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Editorials: We recommend Van Duyne for Irving mayor
The four-person race for Irving mayor boils down to two strong candidates: ever-present, quotable incumbent Herbert Gears and former City Council member Beth Van Duyne.
Gears has been an energetic advocate for Irving during his six years in the mayor’s office, but legitimate questions have been raised concerning a planned $250 million entertainment center financed mostly by the city, which is working with private developer-operators. We agree with Van Duyne that the city — and Gears — are in over their head in negotiating this business deal and its legal complexities.
As mayor, Van Duyne would deliver better cost controls and more transparency for the Las Colinas project. She maintains that the developer negotiated a sweetheart deal and that taxpayers deserve better. She offers a straight-shooting approach and an opportunity to clear the air. That makes her the superior candidate for mayor on the May 14 ballot.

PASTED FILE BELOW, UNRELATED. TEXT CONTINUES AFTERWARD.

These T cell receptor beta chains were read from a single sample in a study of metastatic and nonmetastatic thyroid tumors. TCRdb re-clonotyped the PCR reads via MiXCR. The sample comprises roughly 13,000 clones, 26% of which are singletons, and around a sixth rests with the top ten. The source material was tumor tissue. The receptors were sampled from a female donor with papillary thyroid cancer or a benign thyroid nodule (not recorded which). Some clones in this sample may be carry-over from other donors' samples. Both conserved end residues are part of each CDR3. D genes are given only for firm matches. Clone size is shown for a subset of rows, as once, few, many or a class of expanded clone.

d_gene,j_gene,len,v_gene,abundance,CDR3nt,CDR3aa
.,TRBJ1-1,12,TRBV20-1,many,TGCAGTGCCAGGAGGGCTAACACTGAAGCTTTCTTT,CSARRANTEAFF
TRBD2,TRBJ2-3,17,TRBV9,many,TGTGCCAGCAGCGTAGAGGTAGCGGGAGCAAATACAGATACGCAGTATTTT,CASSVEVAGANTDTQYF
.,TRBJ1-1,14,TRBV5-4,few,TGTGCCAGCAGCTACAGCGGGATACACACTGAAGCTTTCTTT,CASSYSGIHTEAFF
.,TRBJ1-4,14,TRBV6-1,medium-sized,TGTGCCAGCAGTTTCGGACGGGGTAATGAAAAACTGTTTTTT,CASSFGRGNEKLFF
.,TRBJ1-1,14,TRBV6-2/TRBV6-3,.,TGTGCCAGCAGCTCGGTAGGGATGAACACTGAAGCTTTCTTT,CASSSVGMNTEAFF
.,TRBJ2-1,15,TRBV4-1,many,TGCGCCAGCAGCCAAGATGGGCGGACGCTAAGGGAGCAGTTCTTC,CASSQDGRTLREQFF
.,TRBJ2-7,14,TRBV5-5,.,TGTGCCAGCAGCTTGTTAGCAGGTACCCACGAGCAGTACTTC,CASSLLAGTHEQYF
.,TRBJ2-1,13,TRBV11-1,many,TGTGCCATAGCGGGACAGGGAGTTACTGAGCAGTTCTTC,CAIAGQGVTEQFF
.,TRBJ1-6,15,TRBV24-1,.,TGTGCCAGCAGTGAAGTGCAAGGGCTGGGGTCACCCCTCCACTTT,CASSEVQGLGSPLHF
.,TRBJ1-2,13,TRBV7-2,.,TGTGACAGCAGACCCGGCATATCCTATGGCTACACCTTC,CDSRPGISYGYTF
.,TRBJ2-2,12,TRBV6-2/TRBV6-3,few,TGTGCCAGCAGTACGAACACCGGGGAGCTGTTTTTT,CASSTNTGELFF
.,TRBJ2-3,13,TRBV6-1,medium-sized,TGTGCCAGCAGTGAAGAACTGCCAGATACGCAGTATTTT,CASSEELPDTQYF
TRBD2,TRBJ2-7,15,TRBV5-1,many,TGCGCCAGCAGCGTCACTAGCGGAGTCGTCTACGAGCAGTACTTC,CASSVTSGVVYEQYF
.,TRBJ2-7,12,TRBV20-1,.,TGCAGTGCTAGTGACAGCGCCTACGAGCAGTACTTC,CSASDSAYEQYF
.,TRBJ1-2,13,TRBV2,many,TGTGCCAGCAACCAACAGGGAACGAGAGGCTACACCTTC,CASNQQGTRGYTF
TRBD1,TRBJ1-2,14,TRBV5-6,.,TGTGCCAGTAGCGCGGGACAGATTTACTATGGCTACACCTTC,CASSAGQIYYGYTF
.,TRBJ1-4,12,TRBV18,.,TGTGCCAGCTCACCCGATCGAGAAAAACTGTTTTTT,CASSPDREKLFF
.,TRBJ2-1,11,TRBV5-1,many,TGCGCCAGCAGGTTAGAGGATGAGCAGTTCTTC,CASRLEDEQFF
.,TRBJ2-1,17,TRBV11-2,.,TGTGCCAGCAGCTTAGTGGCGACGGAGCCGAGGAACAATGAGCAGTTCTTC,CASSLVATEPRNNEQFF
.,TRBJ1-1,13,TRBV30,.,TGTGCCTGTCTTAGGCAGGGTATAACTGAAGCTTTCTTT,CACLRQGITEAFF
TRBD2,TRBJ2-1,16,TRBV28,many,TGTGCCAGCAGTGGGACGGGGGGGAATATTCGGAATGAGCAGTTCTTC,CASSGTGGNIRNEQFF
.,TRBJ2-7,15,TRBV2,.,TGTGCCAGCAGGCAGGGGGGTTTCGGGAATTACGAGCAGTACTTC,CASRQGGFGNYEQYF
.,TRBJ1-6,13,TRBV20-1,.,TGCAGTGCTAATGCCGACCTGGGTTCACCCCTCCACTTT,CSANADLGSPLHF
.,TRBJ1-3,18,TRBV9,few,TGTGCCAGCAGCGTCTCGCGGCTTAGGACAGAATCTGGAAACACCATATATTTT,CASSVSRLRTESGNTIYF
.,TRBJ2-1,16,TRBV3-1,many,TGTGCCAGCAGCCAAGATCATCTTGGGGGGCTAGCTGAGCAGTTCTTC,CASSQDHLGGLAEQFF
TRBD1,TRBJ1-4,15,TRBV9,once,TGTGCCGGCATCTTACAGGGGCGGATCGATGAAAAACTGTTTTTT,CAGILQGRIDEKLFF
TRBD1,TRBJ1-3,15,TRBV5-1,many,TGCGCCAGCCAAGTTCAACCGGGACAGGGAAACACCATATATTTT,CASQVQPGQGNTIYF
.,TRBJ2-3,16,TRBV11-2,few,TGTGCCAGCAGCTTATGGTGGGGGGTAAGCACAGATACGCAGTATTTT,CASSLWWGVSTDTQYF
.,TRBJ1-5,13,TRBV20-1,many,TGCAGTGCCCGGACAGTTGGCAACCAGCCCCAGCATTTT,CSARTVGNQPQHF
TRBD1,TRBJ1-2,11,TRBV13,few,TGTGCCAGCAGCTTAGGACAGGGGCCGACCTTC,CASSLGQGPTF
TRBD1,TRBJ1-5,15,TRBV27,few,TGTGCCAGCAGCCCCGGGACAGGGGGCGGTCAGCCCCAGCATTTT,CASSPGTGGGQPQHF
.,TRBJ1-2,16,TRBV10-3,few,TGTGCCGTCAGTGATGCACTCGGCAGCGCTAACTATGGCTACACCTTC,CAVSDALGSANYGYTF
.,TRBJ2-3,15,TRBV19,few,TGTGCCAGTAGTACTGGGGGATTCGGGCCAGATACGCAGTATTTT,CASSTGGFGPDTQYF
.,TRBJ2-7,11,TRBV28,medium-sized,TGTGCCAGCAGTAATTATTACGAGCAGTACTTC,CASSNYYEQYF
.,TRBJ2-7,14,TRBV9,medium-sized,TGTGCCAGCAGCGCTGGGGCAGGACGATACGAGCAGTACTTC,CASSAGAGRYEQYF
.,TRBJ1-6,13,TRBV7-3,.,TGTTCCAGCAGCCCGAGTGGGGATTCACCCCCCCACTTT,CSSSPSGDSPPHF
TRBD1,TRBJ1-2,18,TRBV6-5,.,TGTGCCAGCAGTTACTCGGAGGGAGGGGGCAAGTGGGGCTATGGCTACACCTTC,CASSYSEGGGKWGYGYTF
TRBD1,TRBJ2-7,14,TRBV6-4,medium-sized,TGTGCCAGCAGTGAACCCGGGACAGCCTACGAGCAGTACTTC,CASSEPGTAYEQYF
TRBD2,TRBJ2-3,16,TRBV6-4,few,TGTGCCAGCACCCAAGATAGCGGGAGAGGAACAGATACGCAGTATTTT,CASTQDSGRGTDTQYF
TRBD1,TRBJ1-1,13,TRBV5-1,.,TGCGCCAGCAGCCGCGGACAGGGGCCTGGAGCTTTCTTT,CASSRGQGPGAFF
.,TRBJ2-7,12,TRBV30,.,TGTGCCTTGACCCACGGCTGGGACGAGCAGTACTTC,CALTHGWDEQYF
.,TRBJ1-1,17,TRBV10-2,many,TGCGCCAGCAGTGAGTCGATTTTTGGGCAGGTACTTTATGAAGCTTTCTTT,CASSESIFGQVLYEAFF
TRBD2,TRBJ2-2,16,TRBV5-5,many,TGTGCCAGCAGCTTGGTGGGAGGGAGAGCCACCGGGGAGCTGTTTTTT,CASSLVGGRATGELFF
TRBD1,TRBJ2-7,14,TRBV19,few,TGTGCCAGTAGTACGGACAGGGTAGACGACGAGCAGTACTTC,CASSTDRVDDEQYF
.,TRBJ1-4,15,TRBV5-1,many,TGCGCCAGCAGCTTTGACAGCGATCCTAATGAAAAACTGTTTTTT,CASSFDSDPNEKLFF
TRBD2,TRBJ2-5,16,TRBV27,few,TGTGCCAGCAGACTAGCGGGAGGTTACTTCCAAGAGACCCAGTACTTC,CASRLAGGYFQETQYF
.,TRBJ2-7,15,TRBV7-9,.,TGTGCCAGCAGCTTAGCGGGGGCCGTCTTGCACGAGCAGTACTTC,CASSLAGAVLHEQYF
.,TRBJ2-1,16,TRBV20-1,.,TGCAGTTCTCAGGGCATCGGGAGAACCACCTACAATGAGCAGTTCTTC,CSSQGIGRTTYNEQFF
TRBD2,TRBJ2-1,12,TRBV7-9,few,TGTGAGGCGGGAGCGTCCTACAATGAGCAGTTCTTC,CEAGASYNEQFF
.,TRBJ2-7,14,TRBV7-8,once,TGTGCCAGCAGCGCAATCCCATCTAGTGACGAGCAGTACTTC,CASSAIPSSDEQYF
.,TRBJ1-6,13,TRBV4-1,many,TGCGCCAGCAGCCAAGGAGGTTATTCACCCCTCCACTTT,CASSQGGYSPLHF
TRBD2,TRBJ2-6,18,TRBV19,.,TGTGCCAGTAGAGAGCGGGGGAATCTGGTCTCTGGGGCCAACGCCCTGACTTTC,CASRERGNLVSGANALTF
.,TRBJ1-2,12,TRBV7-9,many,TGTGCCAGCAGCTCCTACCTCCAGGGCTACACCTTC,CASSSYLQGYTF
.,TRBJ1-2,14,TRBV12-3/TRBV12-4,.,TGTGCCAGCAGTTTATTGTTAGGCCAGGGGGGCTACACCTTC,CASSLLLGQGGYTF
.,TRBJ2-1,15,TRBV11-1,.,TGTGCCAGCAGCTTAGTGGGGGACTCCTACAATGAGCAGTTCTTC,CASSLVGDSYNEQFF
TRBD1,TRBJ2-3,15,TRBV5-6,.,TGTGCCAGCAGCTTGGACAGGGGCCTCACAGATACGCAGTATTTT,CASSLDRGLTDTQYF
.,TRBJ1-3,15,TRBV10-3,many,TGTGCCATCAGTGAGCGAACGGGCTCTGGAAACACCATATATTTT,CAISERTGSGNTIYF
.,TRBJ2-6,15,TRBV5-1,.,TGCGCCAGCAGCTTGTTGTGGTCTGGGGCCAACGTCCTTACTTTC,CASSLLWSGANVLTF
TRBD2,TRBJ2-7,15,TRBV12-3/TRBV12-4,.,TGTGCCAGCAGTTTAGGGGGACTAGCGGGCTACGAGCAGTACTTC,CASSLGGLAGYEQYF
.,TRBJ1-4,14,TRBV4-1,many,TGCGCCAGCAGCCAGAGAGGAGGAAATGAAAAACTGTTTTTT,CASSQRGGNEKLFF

The challengers also include former council member Tom Spink, 72, owner of an insurance agency, and Joe Putnam, 70, a lawyer and former mayor who was turned out of office by Gears in 2005. Neither offers the ideas or leadership to move the city forward.
A corporate communications executive, Van Duyne, 40, is focused on accountability and the need for balance on what she says is a go-along council. She turned Gears out of his council seat in 2004.
Van Duyne doesn’t dispute the need for an entertainment center near the new convention center, but she charges that the city is “spending money like a drunken sailor” and has taken on needless debt. She cites a review that said the city should not have paid hundreds of thousands of dollars in expenses charged off by the developer and restaurateur Billy Bob Barnett.
Gears, 48, a financial consultant, recites a list of accomplishments in office, including lower crime, more police officers, removal of used-up apartments and development in anticipation of DART’s Orange Line service. In several of these cases, however, he overstates his role. In a few cases, he takes credit for the accomplishments of initiatives he initially opposed.
To his credit, Gears has been a fierce advocate of keeping the DART project moving along. But he has left himself vulnerable on financial issues, and Van Duyne makes a strong case for correction.